VuePress Blog Boilerplate

Introduction

Welcome to my guide on how to use the VuePress Blog Boilerplate! This project was born out of a desire to use VuePress as my blogging engine and no clear path to do so.

Purpose

The objective for this project is simple:

Allow a developer to started a blog with VuePress and deployed within 15 minutes.

Features

By using this boilerplate, in addition to all the awesome things that already come with VuePress, you get the following out of the box:

  • Automatically generated recent posts on the home page
  • Simple Google Analytics configuration
  • Automatic RSS Feed Generation
  • Easy favicon configuration
  • Simple pagination on the home page

Piece of cake right? Well time's a wasting, let's get to it!

Getting Started

Prerequisites

Installation

TIP

If your plan is follow the tutorial all the way through to deployment, make sure you fork this project instead of simply cloning it!

In your terminal, navigate to the desired directory where you want this project to live.

# Clone the repo for local development
git clone https://github.com/bencodezen/vuepress-blog-boilerplate.git

# Change directory into project
cd vuepress-blog-boilerplate

# Install dependencies
npm install # or yarn

# Run local server
npm run dev # OR yarn dev

You should now be able to visit http://localhost:8080 to see your local server running!

Tutorial

Step 1: Create your first blog post

  1. Create a new file called my-fourth-post.md in the ./src/blog directory

Your file explorer should now look like this:








 





.
├── src
│   └── .vuepress
│   └── blog
│       └── my-first-post.md
│       └── my-second-post.md
│       └── my-third-post.md
│       └── my-fourth-post.md
│   └── README.md
├── .gitignore
├── package.json
├── README.md
  1. Open my-fourth-post.md in your favorite text editor.

  2. Copy and paste the following into your markdown file:

---
title: My Fourth Post
date: 2018-12-28 17:22:00
type: post
excerpt: I'm creating my first post!
tags:
    - Blogging
    - Tutorials
---

# Hello!

This is pretty awesome!

::: tip
Aren't custom containers cool?
:::

> "I have a big head... and little arms." - T-rex from 'Meet the Robinsons'
  1. Once you save, you should now see the fourth post show up on your home page!

  2. 🎊 You now have the ability to write all the blog posts you want!

Step 2: Create a new page

Odds are you will also want to customize the top navigation with a couple pages of your own to personalize the site. So let's create a simple About page together!

  1. Create a new directory in the ./src directory called about

  2. Create a new file in the new about directory called README.md




 
 






.
├── src
│   └── .vuepress
│   └── about
│       └── README.md
│   └── blog
│   └── README.md
├── .gitignore
├── package.json
├── README.md

TIP

README.md files in directories get converted to index.html files at build time so don't worry if it looks weird right now.

  1. Let's just paste something simple in the about/README.md file.
# About Me

I'm a great developer who has a lot of great things to share with the world. 
Can't wait to start writing more about topics I love and am passionate about!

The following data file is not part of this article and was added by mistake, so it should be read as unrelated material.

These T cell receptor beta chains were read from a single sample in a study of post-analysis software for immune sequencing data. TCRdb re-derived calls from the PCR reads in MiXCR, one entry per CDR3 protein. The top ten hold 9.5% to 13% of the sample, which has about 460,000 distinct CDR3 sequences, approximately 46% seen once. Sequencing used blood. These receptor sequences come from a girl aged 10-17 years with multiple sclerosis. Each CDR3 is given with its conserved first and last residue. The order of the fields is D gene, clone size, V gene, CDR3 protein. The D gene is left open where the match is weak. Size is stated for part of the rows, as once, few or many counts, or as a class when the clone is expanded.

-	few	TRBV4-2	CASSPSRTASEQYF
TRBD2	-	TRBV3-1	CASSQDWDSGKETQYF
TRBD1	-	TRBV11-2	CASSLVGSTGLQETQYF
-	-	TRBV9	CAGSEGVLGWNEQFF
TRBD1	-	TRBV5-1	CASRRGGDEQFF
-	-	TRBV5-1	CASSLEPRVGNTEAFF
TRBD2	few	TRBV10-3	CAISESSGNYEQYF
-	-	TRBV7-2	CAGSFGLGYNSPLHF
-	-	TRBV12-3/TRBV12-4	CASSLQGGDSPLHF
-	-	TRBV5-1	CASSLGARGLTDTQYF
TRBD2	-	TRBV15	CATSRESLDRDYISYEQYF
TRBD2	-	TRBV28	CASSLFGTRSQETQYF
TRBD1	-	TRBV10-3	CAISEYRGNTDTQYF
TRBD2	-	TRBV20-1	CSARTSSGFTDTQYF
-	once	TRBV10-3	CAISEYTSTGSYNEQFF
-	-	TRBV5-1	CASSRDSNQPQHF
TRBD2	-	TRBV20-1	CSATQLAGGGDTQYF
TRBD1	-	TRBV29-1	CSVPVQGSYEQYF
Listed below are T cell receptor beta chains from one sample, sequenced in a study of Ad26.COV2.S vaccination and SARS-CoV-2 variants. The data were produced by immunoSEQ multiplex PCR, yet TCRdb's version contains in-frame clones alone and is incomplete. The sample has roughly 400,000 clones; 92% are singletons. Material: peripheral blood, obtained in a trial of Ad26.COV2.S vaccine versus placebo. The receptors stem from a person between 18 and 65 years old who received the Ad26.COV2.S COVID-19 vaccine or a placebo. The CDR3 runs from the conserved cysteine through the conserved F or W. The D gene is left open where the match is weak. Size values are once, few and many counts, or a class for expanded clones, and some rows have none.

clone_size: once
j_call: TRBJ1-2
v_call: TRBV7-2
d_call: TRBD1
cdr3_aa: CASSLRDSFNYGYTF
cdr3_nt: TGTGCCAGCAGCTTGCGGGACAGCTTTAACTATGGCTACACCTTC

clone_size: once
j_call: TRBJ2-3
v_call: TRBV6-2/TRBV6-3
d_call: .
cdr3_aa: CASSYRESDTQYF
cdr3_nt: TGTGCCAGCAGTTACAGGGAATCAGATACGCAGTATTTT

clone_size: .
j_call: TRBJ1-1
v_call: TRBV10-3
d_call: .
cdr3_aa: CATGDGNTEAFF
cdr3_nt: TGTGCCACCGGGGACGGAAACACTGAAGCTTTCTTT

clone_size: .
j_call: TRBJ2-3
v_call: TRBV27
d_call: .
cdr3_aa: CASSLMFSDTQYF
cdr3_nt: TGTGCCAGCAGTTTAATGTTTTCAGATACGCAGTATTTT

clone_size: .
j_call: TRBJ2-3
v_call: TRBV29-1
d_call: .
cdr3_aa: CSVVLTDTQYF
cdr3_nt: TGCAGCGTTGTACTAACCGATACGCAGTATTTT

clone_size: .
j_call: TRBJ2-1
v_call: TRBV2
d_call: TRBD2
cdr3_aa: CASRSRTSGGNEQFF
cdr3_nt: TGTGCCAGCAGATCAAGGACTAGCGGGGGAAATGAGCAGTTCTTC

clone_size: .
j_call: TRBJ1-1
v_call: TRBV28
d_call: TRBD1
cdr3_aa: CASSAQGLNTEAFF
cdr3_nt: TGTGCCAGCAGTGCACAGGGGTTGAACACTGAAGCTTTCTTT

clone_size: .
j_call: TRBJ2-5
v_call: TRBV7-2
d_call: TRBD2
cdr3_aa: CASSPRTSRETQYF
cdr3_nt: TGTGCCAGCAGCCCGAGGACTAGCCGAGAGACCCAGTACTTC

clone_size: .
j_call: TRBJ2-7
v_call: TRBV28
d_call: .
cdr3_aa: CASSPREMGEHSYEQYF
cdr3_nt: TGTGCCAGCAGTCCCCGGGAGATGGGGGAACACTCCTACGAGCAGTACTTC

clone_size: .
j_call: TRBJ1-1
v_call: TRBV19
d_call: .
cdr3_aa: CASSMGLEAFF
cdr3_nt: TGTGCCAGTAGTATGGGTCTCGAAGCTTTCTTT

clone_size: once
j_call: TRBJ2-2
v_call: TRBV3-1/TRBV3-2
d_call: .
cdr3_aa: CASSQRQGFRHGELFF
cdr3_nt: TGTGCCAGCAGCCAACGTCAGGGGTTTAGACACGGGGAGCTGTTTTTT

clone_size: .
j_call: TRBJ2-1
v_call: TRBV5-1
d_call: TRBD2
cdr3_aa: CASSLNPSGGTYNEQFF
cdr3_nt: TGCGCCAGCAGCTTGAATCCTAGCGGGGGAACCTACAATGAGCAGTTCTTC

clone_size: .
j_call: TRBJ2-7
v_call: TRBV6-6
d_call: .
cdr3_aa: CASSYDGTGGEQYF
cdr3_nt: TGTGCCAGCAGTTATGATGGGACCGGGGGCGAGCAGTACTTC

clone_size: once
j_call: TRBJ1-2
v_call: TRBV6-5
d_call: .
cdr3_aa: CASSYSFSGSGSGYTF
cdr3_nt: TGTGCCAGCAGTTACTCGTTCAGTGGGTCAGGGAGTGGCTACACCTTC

1. Now if you visit, http://localhost:8080/about/, you should see your page!

WARNING

If you are getting an error, just restart your VuePress server and everything should be good to go!

Step 3: Add an item to the main nav

  1. Open the ./src/.vuepress/config.js file in your favorite text editor

  2. Locate the section under themeConfig.nav:












 
 
 
 


module.exports = {
	title: 'My New VuePress Blog',
	ga: '',
	dest: './public',
	themeConfig: {
		repo: 'https://wwww.github.com',
		repoLabel: 'Custom Repo Label',
		docsDir: 'src',
		logo: '/vuepress-blog-logo.png',
		editLinks: true,
		editLinkText: 'Found a bug? Help me improve this page!',
		nav: [
			{ text: 'Home', link: '/' },
			{ text: 'RSS Feed', link: '/rss.xml' }
		]
	},
  1. Add a new object for the About page to the nav array like this:













 




module.exports = {
	title: 'My New VuePress Blog',
	ga: '',
	dest: './public',
	themeConfig: {
		repo: 'https://wwww.github.com',
		repoLabel: 'Custom Repo Label',
		docsDir: 'src',
		logo: '/vuepress-blog-logo.png',
		editLinks: true,
		editLinkText: 'Found a bug? Help me improve this page!',
		nav: [
			{ text: 'Home', link: '/' },
            { text: 'About', link: '/about/' },
			{ text: 'RSS Feed', link: '/rss.xml' }
		]
    },

WARNING

When you want the user to go to the index.html of a directory, it's critical that you put a / at the end of the relative link because it will break otherwise.

// Good
{ text: 'About', link: '/about/' }

// Bad
{ text: 'About', link: '/about' }

Step 4: Deploy your site with Netlify

  1. Create an account with Netlify if you don't already have one
  2. Click New site from Git in the upper right corner
  3. Choose your Git provider
  4. Authorize Netlify to have access to your repos
  5. Choose your VuePress blog repo
  6. Configure the following "Build & deploy" settings:
    • Branch to deploys: master
    • Build command: npm run build
    • Publish directory: public/
  7. Click Deploy site

Now your site will automatically deploy whenever you push updates to your repo!

Step 5: You're ready to go!

You have gone from zero to one! Congratulations! 🎊

For more advanced blogging features, be sure to check out the rest of the docs!

Blogging Features

Scheduling Posts for Future "Publishing"

This blog theme currently allows you to set future "publish"* dates via ISO-8601 format (i.e., YYYY-MM-DD hh:mm:ss).

More feature guides coming soon!

Site Configuration

Like any other site, there's still some manual configuration to do to add the final touches to your site. Here are the most important configurations you should consider for you blog:

Site & Page Title

On most pages, VuePress uses the following pattern:

<title>{{ $page.title }} | {{ $siteTitle }}</title>

Site Title

This attribute configures the site <title> element on your site. It is what determines $siteTitle in the VuePress app.

  1. Open ./src/.vuepress/config.js in your favorite text editor

 



module.exports = {
	title: 'My New VuePress Blog',
	...
}
  1. Update the title key with your desired site title as a string

Page Title

By default, VuePress will assume that the h1 in your markdown file is the page title that you want:

# My Heading One That Turns into a Title

If you would like to explicitly set a specific page title, use frontmatter to overwrite the default.

---
title: My Custom Title to Override the H1
---